Relief: Catch up distribution for newly arrived PRS carried out on 2 July to 1160 families. UNRWA will support Terres des Hommes and its partner Nabaa to identify and distribute NFI and cash assistance to newly arrived PRS families in NLA, Saida and Tyre.
No new Palestine Refugees from Syria (PRS) were recorded in Jordan this week and the number remains at 8,057 individuals (1,976 households), 30% (583 households) of which are female headed and all receive assistance from UNRWA. The number of new PRS from Syria recorded in Jordan has averaged approximately 750 per month over the past six months but there has been a downward trend since the last peak in intakes in April with only 514 new recorded PRS in June. PRS usually approach UNRWA offices to receive assistance after a few months in Jordan when their resources are depleted.
The vast majority of PRS live in poverty and their most critical self-declared needs are for relief, shelter, food and health services. Most reside in communities with host families or in rented premises mainly in Irbid, Zarqa and Amman. 198 PRS reside in Cyber City, the government appointed facility in Irbid.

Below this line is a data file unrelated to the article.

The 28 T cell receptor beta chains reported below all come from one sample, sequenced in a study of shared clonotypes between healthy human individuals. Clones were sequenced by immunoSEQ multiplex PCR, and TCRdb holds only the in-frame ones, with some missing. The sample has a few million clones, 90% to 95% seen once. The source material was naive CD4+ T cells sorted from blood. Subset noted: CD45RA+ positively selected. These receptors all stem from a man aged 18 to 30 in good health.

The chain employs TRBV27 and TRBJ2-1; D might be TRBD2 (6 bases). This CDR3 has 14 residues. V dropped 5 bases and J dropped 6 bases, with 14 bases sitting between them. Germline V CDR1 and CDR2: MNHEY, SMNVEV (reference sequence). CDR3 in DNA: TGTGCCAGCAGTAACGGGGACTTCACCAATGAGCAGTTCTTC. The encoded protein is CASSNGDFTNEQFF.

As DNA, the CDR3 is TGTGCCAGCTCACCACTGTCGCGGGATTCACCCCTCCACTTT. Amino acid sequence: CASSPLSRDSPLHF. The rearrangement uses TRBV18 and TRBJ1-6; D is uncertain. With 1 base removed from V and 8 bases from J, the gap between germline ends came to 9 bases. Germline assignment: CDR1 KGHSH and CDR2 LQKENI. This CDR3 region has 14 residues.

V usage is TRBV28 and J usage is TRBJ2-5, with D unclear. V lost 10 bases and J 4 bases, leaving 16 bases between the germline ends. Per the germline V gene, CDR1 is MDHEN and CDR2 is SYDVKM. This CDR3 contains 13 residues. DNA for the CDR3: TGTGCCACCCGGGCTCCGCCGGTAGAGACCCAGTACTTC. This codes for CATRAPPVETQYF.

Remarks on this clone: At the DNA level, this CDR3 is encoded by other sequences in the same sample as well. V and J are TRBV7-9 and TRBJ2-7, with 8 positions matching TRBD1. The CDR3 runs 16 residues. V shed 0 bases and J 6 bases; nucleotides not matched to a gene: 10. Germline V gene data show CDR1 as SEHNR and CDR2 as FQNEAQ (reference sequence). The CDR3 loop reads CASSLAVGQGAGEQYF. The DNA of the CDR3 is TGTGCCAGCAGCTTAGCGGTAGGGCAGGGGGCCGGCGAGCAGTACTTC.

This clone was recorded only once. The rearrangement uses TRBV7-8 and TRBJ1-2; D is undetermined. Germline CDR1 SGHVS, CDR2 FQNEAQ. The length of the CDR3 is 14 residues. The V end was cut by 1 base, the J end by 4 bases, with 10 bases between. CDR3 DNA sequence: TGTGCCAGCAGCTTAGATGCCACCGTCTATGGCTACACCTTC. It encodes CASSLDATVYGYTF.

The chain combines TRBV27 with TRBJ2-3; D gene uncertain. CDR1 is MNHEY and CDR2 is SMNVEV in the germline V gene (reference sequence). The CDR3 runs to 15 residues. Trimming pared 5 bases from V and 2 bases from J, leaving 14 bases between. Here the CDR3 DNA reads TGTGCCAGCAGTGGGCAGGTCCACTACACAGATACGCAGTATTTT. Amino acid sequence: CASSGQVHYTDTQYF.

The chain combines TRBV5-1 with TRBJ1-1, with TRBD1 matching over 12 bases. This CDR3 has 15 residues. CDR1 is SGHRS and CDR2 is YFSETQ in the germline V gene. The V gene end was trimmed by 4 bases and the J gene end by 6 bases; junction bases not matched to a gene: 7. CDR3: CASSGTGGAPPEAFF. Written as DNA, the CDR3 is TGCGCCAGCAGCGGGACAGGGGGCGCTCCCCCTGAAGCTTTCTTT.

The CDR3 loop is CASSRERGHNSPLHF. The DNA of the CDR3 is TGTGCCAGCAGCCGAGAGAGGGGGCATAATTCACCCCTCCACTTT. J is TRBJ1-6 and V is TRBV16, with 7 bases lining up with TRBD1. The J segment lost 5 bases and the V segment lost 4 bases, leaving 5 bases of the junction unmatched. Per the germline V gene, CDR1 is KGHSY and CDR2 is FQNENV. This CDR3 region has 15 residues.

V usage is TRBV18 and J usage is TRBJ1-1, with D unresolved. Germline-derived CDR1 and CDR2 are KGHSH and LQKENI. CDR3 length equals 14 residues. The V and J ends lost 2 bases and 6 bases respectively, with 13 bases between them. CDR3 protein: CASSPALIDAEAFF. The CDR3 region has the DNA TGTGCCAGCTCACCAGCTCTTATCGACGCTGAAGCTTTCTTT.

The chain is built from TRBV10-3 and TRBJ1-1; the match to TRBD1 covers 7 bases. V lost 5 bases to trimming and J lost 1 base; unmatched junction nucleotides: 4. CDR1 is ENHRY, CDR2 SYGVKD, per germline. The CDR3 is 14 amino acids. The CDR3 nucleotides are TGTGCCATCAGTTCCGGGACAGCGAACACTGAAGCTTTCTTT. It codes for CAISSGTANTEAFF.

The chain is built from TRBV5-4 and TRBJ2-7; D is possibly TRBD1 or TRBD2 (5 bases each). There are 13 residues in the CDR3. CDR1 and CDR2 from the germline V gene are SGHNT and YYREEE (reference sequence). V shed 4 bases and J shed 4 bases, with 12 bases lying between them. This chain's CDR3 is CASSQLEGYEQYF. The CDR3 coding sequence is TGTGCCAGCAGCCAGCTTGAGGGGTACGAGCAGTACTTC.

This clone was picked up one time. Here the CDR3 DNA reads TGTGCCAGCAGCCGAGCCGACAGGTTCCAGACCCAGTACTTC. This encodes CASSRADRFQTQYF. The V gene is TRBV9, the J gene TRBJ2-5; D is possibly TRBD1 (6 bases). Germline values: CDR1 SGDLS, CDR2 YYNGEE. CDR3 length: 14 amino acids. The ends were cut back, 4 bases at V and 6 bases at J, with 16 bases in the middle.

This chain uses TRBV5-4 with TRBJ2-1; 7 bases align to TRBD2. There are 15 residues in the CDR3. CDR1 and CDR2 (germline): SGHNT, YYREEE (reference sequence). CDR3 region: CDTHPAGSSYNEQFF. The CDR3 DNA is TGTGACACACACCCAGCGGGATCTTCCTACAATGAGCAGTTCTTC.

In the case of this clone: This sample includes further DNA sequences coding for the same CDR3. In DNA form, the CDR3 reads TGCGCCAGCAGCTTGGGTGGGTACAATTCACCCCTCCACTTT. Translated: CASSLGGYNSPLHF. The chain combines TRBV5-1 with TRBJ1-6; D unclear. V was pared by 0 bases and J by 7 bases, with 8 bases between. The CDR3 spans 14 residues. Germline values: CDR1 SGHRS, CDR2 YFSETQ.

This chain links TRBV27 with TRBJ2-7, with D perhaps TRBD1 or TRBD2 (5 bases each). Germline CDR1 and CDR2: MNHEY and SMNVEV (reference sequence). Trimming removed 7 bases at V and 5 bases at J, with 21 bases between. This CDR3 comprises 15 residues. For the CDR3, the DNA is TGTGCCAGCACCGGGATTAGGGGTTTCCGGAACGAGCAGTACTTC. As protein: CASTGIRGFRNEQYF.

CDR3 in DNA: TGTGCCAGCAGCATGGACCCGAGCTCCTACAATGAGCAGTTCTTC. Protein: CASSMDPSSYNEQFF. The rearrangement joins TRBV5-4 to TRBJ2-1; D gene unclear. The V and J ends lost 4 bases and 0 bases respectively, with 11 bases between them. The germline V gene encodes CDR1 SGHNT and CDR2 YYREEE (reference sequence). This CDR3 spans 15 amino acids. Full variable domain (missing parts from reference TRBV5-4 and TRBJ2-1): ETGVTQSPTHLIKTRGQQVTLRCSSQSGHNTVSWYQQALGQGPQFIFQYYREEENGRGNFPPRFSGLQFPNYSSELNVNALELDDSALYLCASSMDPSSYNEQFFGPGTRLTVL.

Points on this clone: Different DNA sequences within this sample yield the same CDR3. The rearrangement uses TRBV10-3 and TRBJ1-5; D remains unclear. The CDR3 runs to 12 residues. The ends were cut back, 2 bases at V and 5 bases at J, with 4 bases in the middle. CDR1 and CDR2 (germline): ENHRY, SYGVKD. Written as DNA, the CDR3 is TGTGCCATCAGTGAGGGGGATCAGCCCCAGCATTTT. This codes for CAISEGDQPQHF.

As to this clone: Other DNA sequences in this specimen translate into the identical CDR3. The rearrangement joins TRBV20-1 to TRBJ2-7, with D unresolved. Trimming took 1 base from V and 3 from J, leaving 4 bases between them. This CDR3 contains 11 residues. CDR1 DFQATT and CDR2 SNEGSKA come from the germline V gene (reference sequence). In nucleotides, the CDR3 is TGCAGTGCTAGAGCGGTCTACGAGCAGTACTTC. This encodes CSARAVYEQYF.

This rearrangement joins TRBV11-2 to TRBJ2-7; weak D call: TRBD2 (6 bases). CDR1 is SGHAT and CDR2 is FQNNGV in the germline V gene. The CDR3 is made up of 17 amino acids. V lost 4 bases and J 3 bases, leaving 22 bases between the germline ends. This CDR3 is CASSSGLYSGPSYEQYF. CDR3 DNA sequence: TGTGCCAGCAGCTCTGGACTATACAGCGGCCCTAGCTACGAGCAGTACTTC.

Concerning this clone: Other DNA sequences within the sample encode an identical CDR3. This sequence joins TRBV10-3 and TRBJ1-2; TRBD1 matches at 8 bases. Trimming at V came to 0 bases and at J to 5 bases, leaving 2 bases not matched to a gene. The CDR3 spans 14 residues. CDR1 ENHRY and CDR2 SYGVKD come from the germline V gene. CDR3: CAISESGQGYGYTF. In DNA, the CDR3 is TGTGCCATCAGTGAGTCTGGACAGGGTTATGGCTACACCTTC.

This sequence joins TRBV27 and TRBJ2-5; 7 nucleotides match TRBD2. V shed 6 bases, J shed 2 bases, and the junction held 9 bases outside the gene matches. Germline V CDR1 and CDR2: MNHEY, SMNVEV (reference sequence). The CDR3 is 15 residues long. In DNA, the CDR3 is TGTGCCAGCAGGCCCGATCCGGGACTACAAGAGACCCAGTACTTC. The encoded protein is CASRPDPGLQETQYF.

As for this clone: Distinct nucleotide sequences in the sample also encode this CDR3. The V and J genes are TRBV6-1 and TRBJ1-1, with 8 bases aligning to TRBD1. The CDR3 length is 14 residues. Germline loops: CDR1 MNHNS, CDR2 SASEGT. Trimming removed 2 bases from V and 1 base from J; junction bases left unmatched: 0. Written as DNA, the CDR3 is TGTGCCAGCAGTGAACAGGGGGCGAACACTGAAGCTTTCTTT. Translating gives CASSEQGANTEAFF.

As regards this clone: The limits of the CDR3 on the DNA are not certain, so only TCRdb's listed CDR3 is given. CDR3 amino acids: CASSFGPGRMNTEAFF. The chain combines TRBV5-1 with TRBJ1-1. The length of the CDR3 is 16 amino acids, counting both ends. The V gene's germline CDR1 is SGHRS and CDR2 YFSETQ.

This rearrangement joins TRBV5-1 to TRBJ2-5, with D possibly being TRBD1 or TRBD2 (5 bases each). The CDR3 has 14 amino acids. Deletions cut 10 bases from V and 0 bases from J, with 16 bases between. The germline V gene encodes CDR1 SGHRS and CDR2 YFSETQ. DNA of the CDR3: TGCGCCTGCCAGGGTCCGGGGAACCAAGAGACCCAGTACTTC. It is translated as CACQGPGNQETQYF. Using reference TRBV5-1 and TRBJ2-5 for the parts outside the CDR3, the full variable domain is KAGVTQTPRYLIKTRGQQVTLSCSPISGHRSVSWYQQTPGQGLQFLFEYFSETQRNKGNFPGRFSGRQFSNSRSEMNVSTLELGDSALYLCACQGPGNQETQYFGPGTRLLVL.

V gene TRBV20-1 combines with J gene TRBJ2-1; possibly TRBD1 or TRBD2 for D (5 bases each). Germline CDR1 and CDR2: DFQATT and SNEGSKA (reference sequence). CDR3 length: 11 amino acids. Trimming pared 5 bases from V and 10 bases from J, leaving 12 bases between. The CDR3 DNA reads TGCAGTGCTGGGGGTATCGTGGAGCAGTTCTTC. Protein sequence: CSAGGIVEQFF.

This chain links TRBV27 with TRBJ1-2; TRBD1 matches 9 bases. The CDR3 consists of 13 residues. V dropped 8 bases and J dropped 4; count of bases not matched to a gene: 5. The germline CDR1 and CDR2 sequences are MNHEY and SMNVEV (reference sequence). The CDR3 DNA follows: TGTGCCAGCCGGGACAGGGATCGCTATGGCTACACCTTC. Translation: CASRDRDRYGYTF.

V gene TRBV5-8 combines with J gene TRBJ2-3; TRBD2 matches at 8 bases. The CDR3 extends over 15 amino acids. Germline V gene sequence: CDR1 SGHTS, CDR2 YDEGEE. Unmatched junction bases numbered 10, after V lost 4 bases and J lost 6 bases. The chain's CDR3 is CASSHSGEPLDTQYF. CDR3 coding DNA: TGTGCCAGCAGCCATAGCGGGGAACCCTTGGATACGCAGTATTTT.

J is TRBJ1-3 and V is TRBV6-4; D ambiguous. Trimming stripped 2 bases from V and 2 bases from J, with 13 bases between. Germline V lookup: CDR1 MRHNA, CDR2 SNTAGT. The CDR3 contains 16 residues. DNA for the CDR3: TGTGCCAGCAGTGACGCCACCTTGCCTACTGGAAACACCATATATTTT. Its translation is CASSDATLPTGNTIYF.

Education: 22% of PRS school age population (651 students) were enrolled in UNRWA schools in Jordan during the last school year; 1000+ were reportedly enrolled in other types of schools particularly government schools; and UNRWA estimates around 40% are out of school. UNRWA expects the number of PRS enrolled in UNRWA schools will almost double by the end of 2013 to 1200. UNRWA will increase outreach to the PRS community to encourage caregivers to enroll the children in schools. It will also identify and address barriers to access, work to prevent drop-outs, support educational achievements and offer non-formal or alternative education options for those that need it.